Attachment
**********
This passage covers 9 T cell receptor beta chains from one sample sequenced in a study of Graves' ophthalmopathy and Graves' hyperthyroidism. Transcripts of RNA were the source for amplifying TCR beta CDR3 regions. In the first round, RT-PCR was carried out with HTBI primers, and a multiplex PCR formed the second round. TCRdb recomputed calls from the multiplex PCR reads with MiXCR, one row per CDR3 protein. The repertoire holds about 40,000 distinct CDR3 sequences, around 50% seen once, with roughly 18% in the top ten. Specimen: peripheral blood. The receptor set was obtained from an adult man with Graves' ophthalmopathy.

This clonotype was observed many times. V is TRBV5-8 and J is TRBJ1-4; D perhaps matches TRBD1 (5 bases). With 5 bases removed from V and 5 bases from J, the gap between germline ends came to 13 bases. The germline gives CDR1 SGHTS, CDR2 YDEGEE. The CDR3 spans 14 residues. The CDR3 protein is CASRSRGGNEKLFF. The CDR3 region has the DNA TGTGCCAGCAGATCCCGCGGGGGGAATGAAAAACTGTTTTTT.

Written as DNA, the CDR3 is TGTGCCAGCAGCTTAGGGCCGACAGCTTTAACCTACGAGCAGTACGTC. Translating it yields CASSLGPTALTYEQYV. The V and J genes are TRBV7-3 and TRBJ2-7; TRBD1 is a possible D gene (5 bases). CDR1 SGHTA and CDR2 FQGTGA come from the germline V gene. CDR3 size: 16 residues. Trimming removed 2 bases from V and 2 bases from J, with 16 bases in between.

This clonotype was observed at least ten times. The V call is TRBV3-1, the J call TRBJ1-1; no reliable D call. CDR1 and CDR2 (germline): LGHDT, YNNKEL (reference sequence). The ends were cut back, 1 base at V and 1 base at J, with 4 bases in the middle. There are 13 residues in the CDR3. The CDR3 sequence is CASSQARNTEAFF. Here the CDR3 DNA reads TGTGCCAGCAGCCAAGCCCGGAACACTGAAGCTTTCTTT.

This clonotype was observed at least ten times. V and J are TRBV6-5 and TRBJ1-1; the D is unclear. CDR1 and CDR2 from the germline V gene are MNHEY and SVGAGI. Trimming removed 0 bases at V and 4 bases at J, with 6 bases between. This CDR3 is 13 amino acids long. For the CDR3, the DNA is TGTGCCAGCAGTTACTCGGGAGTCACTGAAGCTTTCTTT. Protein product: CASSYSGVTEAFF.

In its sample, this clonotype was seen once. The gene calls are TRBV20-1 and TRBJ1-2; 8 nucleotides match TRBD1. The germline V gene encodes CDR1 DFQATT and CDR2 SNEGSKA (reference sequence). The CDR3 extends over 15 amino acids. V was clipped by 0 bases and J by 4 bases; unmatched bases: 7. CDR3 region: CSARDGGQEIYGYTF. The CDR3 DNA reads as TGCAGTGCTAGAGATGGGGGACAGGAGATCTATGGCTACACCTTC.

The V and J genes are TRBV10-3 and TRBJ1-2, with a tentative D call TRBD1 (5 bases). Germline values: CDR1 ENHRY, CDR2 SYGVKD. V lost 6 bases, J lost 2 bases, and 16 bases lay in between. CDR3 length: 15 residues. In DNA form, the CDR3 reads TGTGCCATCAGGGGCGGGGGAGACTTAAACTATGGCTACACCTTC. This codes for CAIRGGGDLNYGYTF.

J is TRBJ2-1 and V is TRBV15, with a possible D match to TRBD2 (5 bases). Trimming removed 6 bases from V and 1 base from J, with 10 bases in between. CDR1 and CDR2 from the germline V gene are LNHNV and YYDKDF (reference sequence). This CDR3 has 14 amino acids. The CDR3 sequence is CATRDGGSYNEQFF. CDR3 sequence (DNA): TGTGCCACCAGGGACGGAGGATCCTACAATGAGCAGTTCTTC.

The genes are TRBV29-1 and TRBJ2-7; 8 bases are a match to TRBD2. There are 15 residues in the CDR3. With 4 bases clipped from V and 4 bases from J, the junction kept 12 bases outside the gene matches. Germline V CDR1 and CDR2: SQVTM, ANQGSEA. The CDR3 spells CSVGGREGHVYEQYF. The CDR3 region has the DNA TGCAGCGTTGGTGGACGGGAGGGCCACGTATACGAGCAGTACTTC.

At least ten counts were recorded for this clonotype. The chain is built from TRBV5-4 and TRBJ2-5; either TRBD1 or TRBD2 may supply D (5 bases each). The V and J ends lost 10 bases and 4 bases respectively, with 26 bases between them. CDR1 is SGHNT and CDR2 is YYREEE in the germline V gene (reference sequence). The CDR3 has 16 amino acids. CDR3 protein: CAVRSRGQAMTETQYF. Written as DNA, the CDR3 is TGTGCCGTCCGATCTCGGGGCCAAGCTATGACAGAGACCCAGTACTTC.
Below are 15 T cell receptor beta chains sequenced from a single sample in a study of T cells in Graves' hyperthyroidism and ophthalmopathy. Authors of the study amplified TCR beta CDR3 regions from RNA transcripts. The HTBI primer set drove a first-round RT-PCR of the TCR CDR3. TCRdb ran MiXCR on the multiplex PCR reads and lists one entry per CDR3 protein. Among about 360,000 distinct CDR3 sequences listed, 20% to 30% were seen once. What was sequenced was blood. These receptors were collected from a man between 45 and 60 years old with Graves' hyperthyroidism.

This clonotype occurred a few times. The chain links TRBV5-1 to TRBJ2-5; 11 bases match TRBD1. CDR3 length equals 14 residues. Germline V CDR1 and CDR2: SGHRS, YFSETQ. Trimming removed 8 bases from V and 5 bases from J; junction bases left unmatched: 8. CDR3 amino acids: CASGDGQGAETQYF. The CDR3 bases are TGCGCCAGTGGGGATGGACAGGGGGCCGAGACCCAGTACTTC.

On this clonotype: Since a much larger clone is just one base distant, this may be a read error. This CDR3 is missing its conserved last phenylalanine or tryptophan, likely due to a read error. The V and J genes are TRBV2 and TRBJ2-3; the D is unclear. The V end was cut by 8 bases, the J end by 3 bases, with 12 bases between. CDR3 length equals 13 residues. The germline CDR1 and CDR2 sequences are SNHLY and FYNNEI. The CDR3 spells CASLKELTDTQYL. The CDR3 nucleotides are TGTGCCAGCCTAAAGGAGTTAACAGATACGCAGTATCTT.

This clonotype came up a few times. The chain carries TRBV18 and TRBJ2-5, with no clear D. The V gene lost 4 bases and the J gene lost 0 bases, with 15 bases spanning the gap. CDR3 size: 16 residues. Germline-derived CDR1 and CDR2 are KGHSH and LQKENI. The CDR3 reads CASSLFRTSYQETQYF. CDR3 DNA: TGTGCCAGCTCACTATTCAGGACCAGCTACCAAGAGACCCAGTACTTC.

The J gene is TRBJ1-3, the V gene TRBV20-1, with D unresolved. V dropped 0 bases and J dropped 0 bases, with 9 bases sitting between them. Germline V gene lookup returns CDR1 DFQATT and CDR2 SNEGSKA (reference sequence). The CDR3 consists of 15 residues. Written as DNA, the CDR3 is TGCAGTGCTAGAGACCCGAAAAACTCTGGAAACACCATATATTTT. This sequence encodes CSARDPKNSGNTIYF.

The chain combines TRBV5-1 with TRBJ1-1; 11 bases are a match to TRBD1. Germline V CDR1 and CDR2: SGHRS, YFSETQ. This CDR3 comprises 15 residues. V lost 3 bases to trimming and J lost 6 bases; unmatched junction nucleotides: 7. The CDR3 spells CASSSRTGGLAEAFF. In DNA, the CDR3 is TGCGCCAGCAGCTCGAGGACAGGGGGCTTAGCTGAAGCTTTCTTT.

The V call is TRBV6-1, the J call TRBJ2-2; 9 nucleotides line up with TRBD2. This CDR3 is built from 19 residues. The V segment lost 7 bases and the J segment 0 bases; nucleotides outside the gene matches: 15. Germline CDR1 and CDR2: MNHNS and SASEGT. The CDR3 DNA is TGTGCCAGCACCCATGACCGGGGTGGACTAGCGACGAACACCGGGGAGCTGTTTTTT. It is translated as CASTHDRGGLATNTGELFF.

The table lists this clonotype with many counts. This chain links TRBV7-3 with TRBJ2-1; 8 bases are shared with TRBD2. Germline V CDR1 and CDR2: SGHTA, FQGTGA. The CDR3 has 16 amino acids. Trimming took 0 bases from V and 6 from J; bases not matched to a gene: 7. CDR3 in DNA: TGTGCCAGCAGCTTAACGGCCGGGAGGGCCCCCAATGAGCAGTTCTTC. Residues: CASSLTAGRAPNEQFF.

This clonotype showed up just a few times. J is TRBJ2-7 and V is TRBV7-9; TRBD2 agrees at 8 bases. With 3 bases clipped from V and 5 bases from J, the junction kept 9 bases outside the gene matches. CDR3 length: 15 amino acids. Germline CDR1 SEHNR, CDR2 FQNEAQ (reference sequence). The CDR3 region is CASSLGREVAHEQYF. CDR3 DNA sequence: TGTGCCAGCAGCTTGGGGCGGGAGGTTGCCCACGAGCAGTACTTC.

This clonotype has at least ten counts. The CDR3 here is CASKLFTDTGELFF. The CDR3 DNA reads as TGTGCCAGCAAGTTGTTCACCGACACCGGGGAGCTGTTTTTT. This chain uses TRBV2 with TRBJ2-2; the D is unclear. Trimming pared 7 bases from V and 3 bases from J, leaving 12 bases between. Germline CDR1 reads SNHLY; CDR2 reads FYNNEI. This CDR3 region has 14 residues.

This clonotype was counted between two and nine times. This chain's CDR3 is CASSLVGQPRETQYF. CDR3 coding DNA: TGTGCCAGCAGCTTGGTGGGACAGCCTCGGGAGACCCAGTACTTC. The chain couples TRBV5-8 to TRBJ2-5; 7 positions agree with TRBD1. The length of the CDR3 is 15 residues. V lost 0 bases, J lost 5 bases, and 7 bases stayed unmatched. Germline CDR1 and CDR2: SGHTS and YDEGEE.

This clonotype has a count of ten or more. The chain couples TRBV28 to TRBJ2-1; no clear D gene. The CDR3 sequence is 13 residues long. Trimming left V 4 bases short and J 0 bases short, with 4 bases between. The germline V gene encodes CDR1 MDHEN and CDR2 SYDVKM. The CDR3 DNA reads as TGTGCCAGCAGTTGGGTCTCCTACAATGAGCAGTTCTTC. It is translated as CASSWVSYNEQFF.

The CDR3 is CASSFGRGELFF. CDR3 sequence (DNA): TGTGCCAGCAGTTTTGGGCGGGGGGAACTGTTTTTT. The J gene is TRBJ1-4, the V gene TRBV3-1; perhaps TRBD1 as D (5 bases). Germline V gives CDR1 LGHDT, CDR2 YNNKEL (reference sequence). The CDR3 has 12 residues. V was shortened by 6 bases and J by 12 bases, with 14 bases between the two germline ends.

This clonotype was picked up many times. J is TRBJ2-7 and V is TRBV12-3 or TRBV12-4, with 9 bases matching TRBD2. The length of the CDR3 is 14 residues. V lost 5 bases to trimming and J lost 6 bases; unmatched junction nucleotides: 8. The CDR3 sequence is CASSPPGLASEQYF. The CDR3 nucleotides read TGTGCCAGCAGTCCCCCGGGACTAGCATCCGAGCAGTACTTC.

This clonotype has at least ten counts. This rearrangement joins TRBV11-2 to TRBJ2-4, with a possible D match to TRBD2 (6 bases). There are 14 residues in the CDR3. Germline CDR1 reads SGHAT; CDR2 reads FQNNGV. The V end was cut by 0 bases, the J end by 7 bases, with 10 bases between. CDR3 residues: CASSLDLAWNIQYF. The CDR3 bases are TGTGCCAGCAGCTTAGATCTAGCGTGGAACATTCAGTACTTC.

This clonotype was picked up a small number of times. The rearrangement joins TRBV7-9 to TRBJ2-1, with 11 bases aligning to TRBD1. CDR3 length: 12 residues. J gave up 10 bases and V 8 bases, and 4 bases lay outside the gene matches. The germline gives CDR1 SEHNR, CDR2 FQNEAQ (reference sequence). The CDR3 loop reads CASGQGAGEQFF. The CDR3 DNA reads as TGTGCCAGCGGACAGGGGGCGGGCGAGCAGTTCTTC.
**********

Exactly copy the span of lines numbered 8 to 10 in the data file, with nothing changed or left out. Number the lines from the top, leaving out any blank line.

J is TRBJ2-1 and V is TRBV15, with a possible D match to TRBD2 (5 bases). Trimming removed 6 bases from V and 1 base from J, with 10 bases in between. CDR1 and CDR2 from the germline V gene are LNHNV and YYDKDF (reference sequence). This CDR3 has 14 amino acids. The CDR3 sequence is CATRDGGSYNEQFF. CDR3 sequence (DNA): TGTGCCACCAGGGACGGAGGATCCTACAATGAGCAGTTCTTC.

The genes are TRBV29-1 and TRBJ2-7; 8 bases are a match to TRBD2. There are 15 residues in the CDR3. With 4 bases clipped from V and 4 bases from J, the junction kept 12 bases outside the gene matches. Germline V CDR1 and CDR2: SQVTM, ANQGSEA. The CDR3 spells CSVGGREGHVYEQYF. The CDR3 region has the DNA TGCAGCGTTGGTGGACGGGAGGGCCACGTATACGAGCAGTACTTC.

At least ten counts were recorded for this clonotype. The chain is built from TRBV5-4 and TRBJ2-5; either TRBD1 or TRBD2 may supply D (5 bases each). The V and J ends lost 10 bases and 4 bases respectively, with 26 bases between them. CDR1 is SGHNT and CDR2 is YYREEE in the germline V gene (reference sequence). The CDR3 has 16 amino acids. CDR3 protein: CAVRSRGQAMTETQYF. Written as DNA, the CDR3 is TGTGCCGTCCGATCTCGGGGCCAAGCTATGACAGAGACCCAGTACTTC.